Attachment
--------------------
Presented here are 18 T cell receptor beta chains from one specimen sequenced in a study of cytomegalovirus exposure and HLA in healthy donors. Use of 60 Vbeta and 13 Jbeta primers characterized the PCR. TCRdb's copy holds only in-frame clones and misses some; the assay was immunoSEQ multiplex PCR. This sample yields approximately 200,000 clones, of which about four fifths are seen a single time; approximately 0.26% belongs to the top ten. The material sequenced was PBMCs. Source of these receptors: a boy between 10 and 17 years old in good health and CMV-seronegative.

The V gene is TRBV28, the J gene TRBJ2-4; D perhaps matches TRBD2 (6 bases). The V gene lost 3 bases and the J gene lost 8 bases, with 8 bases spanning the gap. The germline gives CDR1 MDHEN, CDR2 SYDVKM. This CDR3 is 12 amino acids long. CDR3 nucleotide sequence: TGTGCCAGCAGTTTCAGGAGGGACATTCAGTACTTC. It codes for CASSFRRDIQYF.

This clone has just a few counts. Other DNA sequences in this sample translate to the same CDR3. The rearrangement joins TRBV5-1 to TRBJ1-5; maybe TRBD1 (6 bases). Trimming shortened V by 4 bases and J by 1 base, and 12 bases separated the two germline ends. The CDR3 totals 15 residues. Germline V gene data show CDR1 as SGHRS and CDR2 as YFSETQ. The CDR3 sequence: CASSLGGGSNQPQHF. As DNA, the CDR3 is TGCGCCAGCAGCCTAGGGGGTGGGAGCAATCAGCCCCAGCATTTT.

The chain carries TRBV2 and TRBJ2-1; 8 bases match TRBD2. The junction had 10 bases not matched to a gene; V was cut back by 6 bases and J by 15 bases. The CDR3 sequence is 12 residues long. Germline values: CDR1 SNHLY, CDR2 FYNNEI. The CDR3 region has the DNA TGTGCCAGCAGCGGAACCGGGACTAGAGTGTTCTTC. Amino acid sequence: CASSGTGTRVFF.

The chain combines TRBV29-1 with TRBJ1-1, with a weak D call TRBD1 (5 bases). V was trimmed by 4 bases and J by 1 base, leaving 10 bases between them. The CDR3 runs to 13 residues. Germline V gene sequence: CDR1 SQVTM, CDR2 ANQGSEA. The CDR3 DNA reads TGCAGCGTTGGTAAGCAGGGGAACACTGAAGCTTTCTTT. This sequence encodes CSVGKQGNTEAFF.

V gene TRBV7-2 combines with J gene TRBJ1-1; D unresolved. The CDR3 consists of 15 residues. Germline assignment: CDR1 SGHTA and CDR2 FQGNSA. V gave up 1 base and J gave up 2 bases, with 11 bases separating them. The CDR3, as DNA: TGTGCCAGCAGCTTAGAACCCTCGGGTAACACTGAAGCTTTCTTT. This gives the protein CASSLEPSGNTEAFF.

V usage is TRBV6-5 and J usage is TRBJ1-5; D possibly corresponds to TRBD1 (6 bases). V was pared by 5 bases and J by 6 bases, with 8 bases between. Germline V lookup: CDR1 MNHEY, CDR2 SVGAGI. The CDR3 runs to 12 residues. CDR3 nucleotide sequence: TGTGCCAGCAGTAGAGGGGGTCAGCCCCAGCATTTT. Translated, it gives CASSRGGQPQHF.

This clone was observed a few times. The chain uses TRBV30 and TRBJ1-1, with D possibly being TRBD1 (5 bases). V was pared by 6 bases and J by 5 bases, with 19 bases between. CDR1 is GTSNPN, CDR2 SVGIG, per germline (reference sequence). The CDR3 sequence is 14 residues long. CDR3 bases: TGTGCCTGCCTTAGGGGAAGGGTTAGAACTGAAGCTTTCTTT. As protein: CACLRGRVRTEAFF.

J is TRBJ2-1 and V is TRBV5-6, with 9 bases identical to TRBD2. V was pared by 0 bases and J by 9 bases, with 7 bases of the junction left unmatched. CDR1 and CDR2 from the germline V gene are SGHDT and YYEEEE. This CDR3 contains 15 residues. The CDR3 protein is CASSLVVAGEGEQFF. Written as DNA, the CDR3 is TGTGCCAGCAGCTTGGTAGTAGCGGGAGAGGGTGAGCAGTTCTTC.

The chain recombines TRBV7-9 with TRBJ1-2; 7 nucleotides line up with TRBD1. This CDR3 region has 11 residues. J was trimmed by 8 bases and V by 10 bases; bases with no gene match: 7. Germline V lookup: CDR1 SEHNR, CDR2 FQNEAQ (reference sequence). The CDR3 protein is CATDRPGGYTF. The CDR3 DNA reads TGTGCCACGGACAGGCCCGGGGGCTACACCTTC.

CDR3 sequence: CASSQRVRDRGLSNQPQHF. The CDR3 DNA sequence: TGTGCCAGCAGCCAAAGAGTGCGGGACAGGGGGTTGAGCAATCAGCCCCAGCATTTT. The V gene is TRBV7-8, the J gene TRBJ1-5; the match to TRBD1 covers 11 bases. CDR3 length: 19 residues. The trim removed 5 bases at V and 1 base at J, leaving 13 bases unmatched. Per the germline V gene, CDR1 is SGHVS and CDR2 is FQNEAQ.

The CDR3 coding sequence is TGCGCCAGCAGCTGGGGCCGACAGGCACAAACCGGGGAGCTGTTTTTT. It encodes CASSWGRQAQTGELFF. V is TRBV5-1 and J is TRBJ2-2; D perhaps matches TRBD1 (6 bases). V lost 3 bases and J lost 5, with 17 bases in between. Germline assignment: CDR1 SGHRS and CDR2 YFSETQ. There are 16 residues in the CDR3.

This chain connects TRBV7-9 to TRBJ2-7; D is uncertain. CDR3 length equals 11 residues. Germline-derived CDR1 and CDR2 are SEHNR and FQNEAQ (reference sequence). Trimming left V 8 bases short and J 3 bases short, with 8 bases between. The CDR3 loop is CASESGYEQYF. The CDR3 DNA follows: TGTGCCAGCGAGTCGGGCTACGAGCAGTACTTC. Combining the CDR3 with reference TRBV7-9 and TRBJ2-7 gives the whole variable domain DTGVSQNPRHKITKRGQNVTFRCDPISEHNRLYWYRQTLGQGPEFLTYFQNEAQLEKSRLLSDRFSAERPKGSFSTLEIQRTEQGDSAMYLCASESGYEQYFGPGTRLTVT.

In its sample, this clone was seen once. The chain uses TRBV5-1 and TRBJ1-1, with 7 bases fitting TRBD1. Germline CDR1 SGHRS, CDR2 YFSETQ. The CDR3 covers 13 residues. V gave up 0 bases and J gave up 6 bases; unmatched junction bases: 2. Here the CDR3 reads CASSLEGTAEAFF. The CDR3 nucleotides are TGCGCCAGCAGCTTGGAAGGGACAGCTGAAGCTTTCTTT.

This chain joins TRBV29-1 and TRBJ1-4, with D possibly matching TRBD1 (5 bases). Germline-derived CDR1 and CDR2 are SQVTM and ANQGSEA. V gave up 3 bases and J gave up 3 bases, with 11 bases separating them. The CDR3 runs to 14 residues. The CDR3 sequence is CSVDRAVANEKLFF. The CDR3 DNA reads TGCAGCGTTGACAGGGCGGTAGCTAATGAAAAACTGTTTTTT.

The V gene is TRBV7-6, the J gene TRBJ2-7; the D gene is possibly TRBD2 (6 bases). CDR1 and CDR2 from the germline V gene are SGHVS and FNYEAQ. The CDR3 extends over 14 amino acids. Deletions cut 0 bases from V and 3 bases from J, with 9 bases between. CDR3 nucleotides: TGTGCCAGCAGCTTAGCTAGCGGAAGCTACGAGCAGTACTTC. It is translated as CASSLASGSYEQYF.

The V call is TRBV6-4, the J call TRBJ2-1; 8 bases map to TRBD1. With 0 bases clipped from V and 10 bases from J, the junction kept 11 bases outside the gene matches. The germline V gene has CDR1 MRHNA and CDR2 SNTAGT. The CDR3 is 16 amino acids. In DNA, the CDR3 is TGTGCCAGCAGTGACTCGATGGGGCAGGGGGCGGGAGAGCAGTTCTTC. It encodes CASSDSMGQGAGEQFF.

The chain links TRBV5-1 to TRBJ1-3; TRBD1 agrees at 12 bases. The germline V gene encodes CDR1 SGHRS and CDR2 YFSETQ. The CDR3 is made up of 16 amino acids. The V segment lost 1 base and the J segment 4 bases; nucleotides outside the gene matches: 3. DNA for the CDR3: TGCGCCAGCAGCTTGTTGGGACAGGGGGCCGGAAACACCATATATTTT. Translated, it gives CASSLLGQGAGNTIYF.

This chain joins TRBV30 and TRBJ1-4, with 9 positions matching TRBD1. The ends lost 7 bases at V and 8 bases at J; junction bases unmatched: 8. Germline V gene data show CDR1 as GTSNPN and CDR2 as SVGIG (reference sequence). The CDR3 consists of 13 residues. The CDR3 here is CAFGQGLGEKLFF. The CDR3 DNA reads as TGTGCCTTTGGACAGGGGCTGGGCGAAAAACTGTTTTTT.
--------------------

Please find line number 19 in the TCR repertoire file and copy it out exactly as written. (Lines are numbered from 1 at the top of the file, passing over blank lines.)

This chain joins TRBV30 and TRBJ1-4, with 9 positions matching TRBD1. The ends lost 7 bases at V and 8 bases at J; junction bases unmatched: 8. Germline V gene data show CDR1 as GTSNPN and CDR2 as SVGIG (reference sequence). The CDR3 consists of 13 residues. The CDR3 here is CAFGQGLGEKLFF. The CDR3 DNA reads as TGTGCCTTTGGACAGGGGCTGGGCGAAAAACTGTTTTTT.